Frank Dennis, CEO of Swiss Water Decaffeinated Coffee Co., Inc. in Vancouver, British Columbia told us. “One of the principle tenets of our company as we go forward is our dedication to environmentally sound practices. First and foremost, our process in and of itself is 100% chemical free. This serves the environment in many ways, first, because we’re not starting out with chemicals we need to worry about, we have fewer problems to manage throughout the process, and less chance that we’ll be leaking anything harmful into the environment. In addition, and this is key, our employees don’t have to worry about exposure to the solvents we’re adding to the process, because the “solvent” we’re adding is water. Furthermore, we've found that, by its nature, our 100% chemical-free process produces the best tasting coffee when we manage, through better measurement technology and systems controls, our coffee solids to water ratio as much as possible. This in turn, allows us to adjust our water use significantly downward, and we’ve regularly done that since our plant here in Canada was opened almost 20 years ago. It's a win-win really, we’ve been able to show that the practices that are less disruptive to the environment are also the least disruptive to the flavor of the coffees we decaffeinate.”
Dennis continued, “We also have a robust employee recycling program which further helps to reduce our waste and our total carbon footprint as an organization. As an industry, the members of the specialty coffee trade are taking a proactive position with regard to environmental issues and we at SWDCC intend to play a vital role in this initiative.”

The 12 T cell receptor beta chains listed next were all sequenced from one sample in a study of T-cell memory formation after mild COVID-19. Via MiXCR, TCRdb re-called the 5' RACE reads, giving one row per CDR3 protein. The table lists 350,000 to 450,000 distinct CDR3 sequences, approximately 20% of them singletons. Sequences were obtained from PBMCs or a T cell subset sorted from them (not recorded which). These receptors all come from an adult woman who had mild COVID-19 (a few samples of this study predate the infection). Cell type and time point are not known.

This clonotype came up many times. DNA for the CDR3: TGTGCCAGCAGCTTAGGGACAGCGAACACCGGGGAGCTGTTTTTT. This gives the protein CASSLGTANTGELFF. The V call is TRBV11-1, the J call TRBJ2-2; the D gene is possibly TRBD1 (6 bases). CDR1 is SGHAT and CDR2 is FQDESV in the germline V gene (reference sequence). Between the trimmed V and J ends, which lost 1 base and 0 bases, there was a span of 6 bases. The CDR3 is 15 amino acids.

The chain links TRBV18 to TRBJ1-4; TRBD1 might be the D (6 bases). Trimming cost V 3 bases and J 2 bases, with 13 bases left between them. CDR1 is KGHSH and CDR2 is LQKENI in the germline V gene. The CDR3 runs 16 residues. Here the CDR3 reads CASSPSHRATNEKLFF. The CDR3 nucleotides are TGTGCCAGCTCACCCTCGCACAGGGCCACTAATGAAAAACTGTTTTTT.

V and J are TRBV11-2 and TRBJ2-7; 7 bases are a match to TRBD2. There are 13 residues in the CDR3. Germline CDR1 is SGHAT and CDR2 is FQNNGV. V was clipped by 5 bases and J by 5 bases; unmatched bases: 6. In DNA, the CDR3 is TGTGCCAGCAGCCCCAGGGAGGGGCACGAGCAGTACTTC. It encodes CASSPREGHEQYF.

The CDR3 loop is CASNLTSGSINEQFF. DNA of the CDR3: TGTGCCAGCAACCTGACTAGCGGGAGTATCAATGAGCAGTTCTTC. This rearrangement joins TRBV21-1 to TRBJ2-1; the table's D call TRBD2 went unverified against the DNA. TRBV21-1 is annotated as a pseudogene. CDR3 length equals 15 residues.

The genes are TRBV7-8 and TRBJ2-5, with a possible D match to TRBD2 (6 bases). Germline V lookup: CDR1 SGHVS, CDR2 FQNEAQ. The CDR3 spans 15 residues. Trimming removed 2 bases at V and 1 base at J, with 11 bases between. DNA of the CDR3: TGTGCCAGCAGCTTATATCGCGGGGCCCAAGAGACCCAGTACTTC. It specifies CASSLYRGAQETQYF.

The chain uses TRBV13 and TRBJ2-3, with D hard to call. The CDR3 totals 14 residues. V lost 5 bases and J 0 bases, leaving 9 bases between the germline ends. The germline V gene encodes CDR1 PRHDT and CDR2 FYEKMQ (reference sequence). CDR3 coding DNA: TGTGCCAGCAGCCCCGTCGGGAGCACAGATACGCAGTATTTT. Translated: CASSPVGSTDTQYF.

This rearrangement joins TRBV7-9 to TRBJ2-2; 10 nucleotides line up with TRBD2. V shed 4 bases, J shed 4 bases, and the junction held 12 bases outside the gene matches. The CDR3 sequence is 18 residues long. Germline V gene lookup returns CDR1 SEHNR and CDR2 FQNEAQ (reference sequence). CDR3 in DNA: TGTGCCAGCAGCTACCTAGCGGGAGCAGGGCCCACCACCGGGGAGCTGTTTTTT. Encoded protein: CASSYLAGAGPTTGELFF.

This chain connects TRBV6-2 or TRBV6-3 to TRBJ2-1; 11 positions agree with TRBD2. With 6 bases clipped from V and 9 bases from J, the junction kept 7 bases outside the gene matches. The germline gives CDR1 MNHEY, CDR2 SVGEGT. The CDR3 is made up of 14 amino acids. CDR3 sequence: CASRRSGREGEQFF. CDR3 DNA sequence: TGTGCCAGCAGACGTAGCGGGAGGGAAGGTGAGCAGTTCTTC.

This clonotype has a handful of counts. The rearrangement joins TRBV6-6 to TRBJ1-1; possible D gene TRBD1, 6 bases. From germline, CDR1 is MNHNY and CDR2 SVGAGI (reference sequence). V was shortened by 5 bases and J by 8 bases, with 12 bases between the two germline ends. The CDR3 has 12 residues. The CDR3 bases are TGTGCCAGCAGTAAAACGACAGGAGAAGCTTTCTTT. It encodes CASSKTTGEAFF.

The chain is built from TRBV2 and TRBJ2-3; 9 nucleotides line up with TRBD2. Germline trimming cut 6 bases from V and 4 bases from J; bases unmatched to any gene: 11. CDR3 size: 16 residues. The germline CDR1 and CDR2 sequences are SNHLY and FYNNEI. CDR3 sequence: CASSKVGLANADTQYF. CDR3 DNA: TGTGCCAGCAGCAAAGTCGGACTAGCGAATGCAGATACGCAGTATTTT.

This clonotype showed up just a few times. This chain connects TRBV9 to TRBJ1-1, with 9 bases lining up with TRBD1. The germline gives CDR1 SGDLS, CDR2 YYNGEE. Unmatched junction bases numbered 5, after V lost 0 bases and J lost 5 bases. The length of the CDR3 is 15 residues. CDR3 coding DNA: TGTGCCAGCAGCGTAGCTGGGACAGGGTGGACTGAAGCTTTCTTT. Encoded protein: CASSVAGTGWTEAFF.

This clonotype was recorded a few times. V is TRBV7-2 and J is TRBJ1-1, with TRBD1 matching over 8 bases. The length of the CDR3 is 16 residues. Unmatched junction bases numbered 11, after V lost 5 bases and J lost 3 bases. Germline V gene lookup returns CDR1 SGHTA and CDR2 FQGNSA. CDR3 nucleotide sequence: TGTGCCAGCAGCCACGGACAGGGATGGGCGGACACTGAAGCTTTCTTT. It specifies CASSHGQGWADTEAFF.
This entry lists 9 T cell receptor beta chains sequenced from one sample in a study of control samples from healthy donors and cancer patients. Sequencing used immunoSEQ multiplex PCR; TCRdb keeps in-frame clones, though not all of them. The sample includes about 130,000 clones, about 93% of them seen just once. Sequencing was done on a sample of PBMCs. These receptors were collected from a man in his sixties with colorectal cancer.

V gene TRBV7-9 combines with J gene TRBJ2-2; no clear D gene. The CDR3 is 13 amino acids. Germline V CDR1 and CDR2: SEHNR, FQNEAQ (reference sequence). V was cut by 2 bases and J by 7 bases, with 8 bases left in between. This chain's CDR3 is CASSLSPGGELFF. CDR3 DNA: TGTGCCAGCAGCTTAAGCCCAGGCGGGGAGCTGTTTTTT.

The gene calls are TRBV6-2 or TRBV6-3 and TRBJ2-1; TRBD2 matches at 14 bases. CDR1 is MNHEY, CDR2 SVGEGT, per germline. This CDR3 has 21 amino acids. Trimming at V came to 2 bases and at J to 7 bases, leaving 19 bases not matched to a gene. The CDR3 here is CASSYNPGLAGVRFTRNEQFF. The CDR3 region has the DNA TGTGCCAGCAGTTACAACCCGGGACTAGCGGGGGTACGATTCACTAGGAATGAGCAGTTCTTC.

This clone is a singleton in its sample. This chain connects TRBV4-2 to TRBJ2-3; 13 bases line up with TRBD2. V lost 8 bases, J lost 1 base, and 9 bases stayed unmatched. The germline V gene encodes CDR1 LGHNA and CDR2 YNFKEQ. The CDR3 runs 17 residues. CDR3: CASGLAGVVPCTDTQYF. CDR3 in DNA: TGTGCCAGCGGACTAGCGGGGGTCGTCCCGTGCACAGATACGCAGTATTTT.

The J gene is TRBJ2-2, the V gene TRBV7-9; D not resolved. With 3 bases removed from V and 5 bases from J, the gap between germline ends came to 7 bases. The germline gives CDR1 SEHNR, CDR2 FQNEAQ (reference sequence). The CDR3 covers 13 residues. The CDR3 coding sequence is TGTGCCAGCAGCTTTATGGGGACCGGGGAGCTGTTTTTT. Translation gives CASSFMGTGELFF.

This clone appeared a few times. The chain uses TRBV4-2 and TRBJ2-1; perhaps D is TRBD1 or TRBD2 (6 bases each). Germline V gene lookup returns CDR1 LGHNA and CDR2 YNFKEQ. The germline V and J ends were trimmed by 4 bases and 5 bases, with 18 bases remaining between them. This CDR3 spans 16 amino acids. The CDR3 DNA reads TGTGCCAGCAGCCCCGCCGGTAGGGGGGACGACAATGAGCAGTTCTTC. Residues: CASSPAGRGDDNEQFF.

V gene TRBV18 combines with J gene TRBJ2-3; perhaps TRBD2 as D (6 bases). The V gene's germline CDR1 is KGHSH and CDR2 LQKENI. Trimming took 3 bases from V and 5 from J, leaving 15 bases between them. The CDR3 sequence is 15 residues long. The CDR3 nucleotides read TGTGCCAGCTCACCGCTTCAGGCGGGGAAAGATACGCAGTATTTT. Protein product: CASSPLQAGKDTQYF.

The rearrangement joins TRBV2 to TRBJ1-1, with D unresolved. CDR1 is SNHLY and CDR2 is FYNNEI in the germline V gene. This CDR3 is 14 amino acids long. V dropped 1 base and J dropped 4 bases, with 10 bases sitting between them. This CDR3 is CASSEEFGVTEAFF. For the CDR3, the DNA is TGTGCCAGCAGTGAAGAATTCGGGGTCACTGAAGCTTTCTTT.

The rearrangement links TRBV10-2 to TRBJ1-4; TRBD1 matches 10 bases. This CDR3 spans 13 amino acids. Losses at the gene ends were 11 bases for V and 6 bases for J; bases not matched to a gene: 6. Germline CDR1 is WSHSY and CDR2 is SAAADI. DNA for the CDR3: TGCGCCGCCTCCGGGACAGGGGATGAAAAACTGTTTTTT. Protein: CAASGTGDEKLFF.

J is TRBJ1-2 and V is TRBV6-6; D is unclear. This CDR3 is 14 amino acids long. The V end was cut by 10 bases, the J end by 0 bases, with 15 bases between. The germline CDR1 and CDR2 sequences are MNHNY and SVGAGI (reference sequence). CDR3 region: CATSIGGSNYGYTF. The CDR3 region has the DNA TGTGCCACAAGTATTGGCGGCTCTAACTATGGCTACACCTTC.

SCAA Vs. Carbon Emissions
How much carbon emissions do you produce each year when you travel to the SCAA show? This year the SCAA addressed that very issue by instituting a carbon-offset program aimed at undoing some of the environmental damage done by the necessary jet and car travel used for its annual convention. At their online sign-up sheet, members could voluntarily calculate and make a donation to Trees For The Future to offset their carbon emissions by planting trees in coffee growing countries. Your business can participate in similar carbon offsets by visiting www.plant-trees.org.
While we haven’t seen any data to confirm this, we suspect that coffee production, in and of itself, may be a net reducer of CO2 in the atmosphere. The wood, cherry pulp, parchment and shade trees, after all, are all generated from CO2 that is consumed in the process of photosynthesis. Even when you take into account the roasting, it is possible that, if the spent grounds are composted and not incinerated that the whole coffee consumption cycle represents a net reduction in atmospheric CO2! That is, UNTIL you consider all the other factors, packaging, paper cups, etc. The good news, though, is that if we can just fix the issues revolving around packaging, we’ll have a pretty darn green product to sell.
These suggestions are really just the tip of the iceberg when it comes to reducing your coffee business’s waste and by-products. There is a lot that the enterprising entrepreneur can do to reduce waste, save money and help the environment. Hopefully by doing so, we can reduce some of the ironic circumstances of our chosen profession!
Tea & Coffee - November, 2007